Statement by Damian Ondo Mañe, Executive Director for Chad February 16, 2005

This paper analyzes requests from Chad authorities for a Three-Year Arrangement Under the Poverty Reduction and Growth Facility (PRGF) and Additional Interim Assistance Under the Enhanced Heavily Indebted Poor Countries (HIPC) Initiative. The authorities made progress in implementing structural reforms in 2004. In particular, they took corrective measures for the two structural benchmarks missed under the sixth review of the previous PRGF arrangement. They also continued efforts to meet structural conditions for the completion point under the enhanced HIPC Initiative.


This paper analyzes requests from Chad authorities for a Three-Year Arrangement Under the Poverty Reduction and Growth Facility (PRGF) and Additional Interim Assistance Under the Enhanced Heavily Indebted Poor Countries (HIPC) Initiative. The authorities made progress in implementing structural reforms in 2004. In particular, they took corrective measures for the two structural benchmarks missed under the sixth review of the previous PRGF arrangement. They also continued efforts to meet structural conditions for the completion point under the enhanced HIPC Initiative.

We would like to thank staff for the comprehensive and well-balanced report on Chad, which provides a thorough description of the country’s economic situation and the challenges it faces. We are appreciative of their continued advice to the Chadian authorities in meeting these challenges. For its part, the government is fully committed to pursuing sound economic and financial policies and structural reforms aimed at strengthening the country’s economy, improving growth and reducing poverty in a sustained manner.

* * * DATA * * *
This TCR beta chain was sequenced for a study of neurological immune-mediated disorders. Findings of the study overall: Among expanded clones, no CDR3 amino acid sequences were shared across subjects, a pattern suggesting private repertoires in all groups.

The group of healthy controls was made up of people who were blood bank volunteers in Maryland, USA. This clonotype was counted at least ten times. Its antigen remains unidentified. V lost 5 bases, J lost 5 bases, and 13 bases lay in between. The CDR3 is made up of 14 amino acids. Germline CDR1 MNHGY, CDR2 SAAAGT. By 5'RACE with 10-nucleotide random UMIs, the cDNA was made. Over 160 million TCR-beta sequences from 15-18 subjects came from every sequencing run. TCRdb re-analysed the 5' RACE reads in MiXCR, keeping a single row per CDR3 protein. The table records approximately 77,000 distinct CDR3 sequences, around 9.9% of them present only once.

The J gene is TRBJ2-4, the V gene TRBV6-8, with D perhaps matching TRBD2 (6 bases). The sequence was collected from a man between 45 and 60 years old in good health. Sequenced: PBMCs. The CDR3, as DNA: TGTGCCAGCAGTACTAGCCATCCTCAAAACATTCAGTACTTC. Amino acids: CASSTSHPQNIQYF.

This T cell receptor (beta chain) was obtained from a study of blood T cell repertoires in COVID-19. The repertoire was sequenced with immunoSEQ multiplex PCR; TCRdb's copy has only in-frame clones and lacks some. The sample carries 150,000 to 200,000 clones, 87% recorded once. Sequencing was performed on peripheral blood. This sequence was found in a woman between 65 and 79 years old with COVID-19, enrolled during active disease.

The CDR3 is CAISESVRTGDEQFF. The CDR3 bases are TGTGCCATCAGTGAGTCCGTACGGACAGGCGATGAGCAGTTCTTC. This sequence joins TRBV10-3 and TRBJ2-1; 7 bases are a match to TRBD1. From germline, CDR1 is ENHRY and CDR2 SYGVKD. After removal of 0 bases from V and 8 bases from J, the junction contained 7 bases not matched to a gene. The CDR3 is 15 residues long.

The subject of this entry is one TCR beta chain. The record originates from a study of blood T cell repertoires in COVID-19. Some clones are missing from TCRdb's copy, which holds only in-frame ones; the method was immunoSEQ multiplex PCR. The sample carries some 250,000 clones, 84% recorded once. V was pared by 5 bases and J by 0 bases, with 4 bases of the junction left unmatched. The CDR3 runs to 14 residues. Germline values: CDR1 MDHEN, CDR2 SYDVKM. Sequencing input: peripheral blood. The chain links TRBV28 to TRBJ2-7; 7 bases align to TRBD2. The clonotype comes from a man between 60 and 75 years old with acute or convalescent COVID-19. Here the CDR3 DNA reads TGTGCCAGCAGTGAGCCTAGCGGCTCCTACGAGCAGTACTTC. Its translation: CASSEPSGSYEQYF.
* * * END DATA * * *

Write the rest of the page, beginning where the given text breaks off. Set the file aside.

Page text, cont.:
The ex post assessment discussed at the Board last March highlighted progress achieved by Chad in many economic areas under Fund-supported programs, but it also revealed the many challenges the country has to address to achieve sustainable and lasting poverty reduction, notably the need to strengthen administrative capacity and physical infrastructure, improve human capital, consolidate security, enhance budget and cash management, increase access to financial services, and cope with exogenous shocks such as droughts and low international prices of agricultural products. Since the ex post assessment, other adverse shocks have been evident, notably the desert locust infestation and the Darfur situation, which has humanitarian consequences and budgetary implications for Chad. Among other constraints to sustained growth is the low and unpredictable external aid flows to Chad.